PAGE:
Reflecting on the variety of missives since last week’s GCA conference, it’s unanimous: Christine Tacon has done well! Even the most cynical have said it and so do I. The collaborative approach of quarterly parleys with retailer CCOs has proved a good way to get suppliers to come forward and report issues. Five years on, the signs are that things have improved.
Although the quarterly meetings have worked, the other formal route to invoke GSCOP through the buying line falls short, as the code naively expects senior buyers to over-rule their buyer. It’s far more likely that the senior buyer will support the buyer while technically ensuring the language used circumvents the code. The truth is it’s pretty easy to stay compliant with the letter of the code. Take Sainsbury’s a few weeks back. While telling suppliers they should drop their cost prices 20% at the IGD meeting, the presenter looked knowingly into the audience and smiled as he said that this of course was a “request not a requirement”. It will be interesting to see where it ends up on next year’s league table; Iceland coming bottom with no complaints against it shows the confusion suppliers still have.
The reduction in reported issues reflects both an improved adherence to the code by retailers but also less misunderstanding by suppliers and the importance of just getting on with business and being stronger in negotiation. So yes, get training, but in isolation GSCOP training is no more use than reading the code. Training in this subject works best when brought together with your negotiation skills to disarm bad practice rather than escalate.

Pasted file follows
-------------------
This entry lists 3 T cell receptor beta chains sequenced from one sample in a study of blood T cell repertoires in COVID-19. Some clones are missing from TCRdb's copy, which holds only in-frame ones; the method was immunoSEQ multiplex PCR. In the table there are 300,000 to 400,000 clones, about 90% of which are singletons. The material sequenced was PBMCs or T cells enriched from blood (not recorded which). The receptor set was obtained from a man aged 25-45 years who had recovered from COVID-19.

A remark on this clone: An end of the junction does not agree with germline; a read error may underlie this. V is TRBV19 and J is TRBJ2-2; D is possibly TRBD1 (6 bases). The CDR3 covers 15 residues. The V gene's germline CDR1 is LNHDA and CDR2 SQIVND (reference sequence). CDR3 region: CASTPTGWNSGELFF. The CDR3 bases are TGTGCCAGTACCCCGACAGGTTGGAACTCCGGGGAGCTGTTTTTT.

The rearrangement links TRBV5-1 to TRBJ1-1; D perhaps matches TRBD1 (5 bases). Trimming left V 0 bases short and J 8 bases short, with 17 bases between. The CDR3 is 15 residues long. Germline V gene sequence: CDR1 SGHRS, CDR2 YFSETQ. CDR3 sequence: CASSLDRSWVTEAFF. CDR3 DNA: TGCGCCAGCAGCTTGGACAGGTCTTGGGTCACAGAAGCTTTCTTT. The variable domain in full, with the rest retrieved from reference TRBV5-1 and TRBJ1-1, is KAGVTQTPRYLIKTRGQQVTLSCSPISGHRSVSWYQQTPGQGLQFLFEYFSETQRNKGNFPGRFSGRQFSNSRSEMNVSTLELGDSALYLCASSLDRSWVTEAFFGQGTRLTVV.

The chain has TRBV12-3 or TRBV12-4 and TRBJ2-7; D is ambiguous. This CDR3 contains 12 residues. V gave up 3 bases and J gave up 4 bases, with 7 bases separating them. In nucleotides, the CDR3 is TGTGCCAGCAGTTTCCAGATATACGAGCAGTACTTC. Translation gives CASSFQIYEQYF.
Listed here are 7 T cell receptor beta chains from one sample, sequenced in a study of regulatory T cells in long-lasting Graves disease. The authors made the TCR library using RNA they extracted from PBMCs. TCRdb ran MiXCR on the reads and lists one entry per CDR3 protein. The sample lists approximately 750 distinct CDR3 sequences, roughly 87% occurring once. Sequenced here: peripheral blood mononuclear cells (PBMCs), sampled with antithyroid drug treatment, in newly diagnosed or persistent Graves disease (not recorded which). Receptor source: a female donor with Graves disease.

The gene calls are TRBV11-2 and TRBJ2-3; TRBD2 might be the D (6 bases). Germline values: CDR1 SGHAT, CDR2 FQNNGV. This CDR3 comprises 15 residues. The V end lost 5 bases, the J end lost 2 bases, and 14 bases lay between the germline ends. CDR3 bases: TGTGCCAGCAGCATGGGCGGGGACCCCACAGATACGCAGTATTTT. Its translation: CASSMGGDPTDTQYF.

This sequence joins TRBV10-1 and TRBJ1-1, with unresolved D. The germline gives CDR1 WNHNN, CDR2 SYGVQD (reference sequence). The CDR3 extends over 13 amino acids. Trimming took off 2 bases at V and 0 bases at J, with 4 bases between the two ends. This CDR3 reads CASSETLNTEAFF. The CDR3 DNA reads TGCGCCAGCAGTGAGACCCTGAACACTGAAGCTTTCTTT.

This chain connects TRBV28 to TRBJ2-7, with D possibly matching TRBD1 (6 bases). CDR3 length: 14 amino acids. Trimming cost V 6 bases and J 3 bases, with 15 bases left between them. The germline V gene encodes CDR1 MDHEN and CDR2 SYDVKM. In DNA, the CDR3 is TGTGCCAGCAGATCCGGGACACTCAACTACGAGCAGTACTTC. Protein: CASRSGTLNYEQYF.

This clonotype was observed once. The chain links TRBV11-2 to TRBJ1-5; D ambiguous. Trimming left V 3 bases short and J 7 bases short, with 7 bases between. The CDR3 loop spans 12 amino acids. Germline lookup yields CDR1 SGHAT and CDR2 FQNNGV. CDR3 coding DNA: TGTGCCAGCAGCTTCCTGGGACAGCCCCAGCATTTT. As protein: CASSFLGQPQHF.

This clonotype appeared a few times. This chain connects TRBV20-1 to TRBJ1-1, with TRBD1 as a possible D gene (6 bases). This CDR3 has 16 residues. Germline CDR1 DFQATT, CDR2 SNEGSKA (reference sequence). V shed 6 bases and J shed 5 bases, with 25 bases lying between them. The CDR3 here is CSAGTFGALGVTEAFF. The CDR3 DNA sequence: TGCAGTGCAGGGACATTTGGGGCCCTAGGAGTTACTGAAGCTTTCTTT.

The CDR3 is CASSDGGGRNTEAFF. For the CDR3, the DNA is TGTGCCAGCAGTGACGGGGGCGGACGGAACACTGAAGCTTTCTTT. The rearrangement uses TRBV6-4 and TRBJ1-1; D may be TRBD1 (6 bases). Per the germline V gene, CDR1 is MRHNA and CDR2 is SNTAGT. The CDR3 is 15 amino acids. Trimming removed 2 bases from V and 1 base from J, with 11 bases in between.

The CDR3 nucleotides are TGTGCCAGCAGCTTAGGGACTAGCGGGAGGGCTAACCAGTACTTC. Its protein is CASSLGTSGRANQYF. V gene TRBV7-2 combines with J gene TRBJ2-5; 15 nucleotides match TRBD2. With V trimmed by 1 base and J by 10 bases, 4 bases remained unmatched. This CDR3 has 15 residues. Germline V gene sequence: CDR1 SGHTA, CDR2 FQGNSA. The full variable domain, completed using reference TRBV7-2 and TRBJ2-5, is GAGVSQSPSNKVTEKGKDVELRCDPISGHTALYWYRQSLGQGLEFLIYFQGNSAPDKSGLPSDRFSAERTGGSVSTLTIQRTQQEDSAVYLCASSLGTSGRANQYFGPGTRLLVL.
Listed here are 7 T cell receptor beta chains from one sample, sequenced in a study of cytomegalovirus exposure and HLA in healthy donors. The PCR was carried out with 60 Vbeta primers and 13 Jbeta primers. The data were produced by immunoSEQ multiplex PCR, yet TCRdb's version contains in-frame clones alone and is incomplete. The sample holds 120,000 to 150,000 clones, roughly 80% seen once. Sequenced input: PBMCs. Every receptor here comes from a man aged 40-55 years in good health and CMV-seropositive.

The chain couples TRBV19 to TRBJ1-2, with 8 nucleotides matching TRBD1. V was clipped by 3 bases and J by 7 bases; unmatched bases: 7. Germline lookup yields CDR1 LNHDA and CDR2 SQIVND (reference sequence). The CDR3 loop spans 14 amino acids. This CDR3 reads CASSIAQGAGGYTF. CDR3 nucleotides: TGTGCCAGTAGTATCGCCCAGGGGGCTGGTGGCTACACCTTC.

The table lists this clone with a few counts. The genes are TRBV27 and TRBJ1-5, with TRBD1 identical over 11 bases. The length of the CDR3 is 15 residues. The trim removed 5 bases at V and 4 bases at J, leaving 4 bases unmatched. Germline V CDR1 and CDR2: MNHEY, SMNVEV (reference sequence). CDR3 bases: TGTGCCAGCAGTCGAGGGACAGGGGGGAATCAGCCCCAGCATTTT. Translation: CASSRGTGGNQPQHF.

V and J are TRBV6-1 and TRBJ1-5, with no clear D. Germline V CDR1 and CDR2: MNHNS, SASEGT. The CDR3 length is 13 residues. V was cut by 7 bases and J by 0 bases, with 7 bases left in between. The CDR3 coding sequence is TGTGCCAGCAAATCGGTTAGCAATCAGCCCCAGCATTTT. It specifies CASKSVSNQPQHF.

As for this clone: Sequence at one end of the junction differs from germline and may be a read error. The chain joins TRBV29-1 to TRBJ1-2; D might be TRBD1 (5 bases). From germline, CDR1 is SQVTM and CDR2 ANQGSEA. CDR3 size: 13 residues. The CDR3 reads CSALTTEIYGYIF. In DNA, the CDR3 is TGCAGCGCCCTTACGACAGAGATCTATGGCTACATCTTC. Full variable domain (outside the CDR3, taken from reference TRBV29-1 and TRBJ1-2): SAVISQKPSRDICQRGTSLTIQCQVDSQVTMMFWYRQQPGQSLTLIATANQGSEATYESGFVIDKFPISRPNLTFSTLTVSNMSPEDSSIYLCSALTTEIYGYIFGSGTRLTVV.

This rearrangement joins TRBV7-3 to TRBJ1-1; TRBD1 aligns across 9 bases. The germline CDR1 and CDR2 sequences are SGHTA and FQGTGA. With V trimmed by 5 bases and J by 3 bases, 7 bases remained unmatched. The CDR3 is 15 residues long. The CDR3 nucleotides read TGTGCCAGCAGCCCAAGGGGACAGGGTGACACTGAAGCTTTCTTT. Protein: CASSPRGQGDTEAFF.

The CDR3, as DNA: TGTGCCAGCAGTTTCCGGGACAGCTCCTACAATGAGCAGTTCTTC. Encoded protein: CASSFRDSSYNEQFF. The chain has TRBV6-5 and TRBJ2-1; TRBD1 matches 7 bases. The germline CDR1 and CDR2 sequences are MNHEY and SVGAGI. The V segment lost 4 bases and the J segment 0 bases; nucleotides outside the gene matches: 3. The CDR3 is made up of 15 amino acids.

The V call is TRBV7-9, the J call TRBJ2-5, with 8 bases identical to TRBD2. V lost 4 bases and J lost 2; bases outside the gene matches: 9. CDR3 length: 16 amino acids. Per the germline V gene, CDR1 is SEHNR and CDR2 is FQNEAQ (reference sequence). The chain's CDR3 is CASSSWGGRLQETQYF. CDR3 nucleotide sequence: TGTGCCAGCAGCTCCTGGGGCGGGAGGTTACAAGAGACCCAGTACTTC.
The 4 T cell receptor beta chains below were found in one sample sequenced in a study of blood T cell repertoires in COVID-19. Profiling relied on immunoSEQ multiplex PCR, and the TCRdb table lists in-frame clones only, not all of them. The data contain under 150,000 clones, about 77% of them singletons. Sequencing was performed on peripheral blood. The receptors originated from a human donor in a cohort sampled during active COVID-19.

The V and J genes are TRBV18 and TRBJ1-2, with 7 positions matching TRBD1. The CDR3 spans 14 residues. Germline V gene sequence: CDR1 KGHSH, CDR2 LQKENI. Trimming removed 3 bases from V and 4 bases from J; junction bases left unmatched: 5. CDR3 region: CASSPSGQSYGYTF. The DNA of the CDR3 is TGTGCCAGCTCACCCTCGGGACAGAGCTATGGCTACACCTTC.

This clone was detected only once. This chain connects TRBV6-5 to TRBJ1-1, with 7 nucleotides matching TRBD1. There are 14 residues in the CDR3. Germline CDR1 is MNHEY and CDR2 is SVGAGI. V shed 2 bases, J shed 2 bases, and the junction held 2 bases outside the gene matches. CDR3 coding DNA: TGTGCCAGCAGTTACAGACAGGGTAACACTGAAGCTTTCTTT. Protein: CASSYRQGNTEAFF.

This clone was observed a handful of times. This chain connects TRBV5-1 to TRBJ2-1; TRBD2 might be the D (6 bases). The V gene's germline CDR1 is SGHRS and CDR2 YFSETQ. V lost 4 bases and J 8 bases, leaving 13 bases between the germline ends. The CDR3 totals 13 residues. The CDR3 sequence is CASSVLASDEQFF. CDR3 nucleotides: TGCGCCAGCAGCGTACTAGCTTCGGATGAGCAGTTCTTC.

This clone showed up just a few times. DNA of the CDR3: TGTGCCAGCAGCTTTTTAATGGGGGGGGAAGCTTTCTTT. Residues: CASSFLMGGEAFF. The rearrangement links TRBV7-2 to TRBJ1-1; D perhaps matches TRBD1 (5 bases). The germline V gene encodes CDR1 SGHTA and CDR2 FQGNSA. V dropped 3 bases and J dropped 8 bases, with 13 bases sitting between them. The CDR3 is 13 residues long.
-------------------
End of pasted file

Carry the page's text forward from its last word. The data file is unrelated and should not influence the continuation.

The code compliance officers made short videos for the GCA conference to show how approachable they are. They are stepping up in a meaningful way. I still believe, however, that this crucial group can do more to reassure the 48% who would not come forward, of which 47% say it’s for fear of retribution. Their issue is about punitive action at the next range review rather than doubt about CCOs’ approachability or ability. If raising issues to the CCO put suppliers on a monitor list to track them for a further 12-month cycle past a range review, that would be tangible progress.
David Sables is CEO of Sentinel Management Consultants
A Sainsbury’s spokeswoman responded: “We have had really positive comments from suppliers on our objective of creating a home for brands at Sainsbury’s. Customers are at the heart of our strategy and this is a great opportunity for brands to differentiate themselves more. We believe that, working with suppliers, we can eliminate inefficiency from the value chain. We led the industry on value simplicity, making buying brands at Sainsbury’s simpler for customers and we now want to work with brands to make them more distinctive and rewarding for customers.”